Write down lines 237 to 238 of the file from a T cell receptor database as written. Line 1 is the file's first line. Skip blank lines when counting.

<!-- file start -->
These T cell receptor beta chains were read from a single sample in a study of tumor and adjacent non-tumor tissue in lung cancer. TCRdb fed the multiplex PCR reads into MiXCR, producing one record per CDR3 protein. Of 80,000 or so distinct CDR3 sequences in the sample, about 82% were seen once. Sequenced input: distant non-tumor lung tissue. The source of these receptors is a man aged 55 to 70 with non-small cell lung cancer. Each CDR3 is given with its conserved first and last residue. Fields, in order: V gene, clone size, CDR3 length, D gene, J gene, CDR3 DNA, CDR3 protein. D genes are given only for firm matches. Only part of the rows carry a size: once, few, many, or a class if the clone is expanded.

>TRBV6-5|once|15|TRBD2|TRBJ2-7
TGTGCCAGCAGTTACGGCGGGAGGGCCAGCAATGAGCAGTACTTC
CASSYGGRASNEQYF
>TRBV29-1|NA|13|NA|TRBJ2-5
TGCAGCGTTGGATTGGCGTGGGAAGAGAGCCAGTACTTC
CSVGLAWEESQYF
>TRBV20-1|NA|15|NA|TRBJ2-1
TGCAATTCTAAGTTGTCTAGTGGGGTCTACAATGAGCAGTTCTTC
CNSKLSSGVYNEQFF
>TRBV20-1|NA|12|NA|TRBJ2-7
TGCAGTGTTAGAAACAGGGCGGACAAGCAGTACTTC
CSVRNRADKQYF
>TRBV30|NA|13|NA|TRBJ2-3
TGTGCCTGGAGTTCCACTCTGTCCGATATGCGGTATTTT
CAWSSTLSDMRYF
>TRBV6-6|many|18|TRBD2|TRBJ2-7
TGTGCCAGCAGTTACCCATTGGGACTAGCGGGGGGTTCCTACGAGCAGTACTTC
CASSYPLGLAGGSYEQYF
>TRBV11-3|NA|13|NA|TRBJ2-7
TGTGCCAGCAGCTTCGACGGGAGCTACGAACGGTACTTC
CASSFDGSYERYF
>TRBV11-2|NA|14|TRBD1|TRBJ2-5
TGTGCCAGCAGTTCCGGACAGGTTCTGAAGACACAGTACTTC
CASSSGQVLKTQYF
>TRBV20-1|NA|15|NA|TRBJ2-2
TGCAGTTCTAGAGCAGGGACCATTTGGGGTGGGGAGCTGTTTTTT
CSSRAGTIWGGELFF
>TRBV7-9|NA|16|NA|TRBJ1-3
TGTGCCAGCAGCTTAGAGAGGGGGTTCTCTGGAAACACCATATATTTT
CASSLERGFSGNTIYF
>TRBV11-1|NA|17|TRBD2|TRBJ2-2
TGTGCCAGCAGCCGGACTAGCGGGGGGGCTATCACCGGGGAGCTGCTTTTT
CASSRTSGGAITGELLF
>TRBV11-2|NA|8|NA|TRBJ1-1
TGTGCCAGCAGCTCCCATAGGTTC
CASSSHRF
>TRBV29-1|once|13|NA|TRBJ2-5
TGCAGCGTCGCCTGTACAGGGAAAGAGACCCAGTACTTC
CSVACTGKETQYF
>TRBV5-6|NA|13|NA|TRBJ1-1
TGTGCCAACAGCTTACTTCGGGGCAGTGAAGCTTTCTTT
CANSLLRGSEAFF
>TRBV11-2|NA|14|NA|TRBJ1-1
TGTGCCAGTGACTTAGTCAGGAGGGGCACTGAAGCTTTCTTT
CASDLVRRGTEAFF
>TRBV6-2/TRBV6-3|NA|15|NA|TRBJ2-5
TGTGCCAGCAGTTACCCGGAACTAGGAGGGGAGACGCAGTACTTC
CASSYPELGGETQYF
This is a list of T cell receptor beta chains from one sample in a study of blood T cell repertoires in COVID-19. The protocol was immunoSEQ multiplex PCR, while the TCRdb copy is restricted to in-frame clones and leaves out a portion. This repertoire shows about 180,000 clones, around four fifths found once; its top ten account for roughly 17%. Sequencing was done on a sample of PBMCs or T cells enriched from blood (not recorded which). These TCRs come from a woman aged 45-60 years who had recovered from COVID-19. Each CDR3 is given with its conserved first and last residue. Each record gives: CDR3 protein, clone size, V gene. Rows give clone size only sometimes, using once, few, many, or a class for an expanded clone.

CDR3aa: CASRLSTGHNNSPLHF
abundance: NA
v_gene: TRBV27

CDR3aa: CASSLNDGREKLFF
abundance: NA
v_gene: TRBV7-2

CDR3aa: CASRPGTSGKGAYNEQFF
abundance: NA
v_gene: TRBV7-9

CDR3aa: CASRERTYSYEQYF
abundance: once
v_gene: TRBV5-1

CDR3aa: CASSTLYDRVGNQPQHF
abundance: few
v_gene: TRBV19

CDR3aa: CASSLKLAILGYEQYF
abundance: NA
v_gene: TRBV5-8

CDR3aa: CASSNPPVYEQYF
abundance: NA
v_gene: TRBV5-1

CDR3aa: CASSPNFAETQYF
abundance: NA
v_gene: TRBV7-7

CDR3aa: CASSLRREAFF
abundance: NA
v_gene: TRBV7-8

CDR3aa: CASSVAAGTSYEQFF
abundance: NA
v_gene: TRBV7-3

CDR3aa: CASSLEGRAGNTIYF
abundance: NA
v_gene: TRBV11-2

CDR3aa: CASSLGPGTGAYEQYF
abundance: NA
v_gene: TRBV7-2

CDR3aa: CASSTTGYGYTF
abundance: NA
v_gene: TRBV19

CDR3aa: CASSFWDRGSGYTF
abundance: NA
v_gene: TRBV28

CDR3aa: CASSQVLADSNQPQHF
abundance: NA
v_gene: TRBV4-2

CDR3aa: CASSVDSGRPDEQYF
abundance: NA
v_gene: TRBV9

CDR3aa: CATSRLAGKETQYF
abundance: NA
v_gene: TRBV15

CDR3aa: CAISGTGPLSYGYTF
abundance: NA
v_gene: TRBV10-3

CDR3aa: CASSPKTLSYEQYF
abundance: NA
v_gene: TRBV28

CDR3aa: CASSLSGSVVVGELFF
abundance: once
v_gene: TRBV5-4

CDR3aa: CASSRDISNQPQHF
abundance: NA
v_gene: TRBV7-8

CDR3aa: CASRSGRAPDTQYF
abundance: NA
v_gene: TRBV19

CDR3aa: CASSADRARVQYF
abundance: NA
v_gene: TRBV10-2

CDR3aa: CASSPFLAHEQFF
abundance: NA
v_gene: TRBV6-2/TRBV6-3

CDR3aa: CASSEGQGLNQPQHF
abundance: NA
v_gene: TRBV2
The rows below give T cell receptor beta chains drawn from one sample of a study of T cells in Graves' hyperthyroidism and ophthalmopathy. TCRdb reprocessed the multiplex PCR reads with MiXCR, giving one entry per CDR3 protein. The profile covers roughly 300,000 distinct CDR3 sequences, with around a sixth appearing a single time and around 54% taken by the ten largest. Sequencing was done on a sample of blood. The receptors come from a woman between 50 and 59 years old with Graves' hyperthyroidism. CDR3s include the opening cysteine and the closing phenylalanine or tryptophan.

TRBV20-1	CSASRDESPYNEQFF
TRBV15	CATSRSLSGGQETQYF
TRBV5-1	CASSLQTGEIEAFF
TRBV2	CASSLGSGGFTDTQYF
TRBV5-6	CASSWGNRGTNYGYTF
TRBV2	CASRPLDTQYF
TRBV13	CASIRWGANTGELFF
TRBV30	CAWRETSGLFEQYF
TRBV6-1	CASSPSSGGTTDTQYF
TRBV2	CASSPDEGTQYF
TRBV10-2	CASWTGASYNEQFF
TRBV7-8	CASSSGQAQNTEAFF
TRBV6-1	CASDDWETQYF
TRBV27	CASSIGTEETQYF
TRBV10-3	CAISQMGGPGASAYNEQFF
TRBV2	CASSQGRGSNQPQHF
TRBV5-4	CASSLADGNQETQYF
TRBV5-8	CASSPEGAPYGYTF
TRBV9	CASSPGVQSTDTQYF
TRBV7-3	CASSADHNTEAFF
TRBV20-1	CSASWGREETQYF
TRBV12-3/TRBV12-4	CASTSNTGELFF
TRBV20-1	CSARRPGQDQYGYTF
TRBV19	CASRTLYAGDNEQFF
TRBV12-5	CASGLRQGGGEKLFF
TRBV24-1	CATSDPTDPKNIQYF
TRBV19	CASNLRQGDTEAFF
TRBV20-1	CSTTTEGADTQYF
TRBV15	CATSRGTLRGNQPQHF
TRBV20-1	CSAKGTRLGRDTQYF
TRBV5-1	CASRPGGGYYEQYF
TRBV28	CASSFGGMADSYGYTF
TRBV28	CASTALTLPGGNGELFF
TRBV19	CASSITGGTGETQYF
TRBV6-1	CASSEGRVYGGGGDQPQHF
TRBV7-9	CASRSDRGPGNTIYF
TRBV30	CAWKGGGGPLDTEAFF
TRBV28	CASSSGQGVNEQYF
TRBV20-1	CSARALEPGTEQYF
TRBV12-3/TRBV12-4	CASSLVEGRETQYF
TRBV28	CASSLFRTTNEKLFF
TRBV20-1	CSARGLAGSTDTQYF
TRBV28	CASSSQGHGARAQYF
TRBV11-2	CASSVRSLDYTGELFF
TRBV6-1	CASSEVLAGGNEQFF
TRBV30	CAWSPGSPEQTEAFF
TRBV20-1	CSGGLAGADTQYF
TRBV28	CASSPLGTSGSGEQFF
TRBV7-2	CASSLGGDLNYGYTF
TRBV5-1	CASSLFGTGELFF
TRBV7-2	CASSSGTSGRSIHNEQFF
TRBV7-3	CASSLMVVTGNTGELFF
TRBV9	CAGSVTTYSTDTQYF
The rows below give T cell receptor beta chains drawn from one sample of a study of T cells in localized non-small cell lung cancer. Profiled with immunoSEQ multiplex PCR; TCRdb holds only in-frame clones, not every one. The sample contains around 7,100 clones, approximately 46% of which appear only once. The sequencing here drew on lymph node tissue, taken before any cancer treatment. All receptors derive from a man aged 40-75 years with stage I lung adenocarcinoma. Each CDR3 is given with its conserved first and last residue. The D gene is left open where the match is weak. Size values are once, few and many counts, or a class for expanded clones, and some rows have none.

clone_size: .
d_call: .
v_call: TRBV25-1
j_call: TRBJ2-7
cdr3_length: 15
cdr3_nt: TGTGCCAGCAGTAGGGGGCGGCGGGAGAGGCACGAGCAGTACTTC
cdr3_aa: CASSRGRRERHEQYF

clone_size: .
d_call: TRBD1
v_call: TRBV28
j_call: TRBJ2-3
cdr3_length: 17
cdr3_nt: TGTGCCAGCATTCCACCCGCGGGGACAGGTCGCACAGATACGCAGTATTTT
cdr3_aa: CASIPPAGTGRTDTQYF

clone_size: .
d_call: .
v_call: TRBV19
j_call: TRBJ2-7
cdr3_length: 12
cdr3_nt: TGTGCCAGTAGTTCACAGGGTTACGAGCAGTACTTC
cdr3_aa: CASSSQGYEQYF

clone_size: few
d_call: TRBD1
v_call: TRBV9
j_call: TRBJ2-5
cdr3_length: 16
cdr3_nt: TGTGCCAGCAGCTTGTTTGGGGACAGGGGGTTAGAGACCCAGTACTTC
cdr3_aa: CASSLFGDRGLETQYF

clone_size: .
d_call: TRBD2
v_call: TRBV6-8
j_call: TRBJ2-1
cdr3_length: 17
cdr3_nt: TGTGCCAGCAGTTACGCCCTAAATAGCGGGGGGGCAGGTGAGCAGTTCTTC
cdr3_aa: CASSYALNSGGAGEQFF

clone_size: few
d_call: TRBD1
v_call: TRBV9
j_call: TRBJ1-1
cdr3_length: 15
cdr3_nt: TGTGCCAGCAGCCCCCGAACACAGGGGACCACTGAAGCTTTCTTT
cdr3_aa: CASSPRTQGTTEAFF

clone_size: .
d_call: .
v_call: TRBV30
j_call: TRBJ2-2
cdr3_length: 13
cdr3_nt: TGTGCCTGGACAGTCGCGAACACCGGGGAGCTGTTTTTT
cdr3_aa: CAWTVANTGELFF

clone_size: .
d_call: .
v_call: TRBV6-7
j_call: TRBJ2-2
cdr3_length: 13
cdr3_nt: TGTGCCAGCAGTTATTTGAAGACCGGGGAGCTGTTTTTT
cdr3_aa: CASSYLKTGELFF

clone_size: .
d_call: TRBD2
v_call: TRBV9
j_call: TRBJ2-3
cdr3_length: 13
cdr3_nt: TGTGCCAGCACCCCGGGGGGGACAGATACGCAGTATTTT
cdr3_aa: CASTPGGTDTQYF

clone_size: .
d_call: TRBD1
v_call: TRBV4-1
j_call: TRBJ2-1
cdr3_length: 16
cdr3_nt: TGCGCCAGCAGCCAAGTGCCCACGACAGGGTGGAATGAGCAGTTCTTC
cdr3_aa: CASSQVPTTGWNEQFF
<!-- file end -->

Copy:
clone_size: .
d_call: TRBD2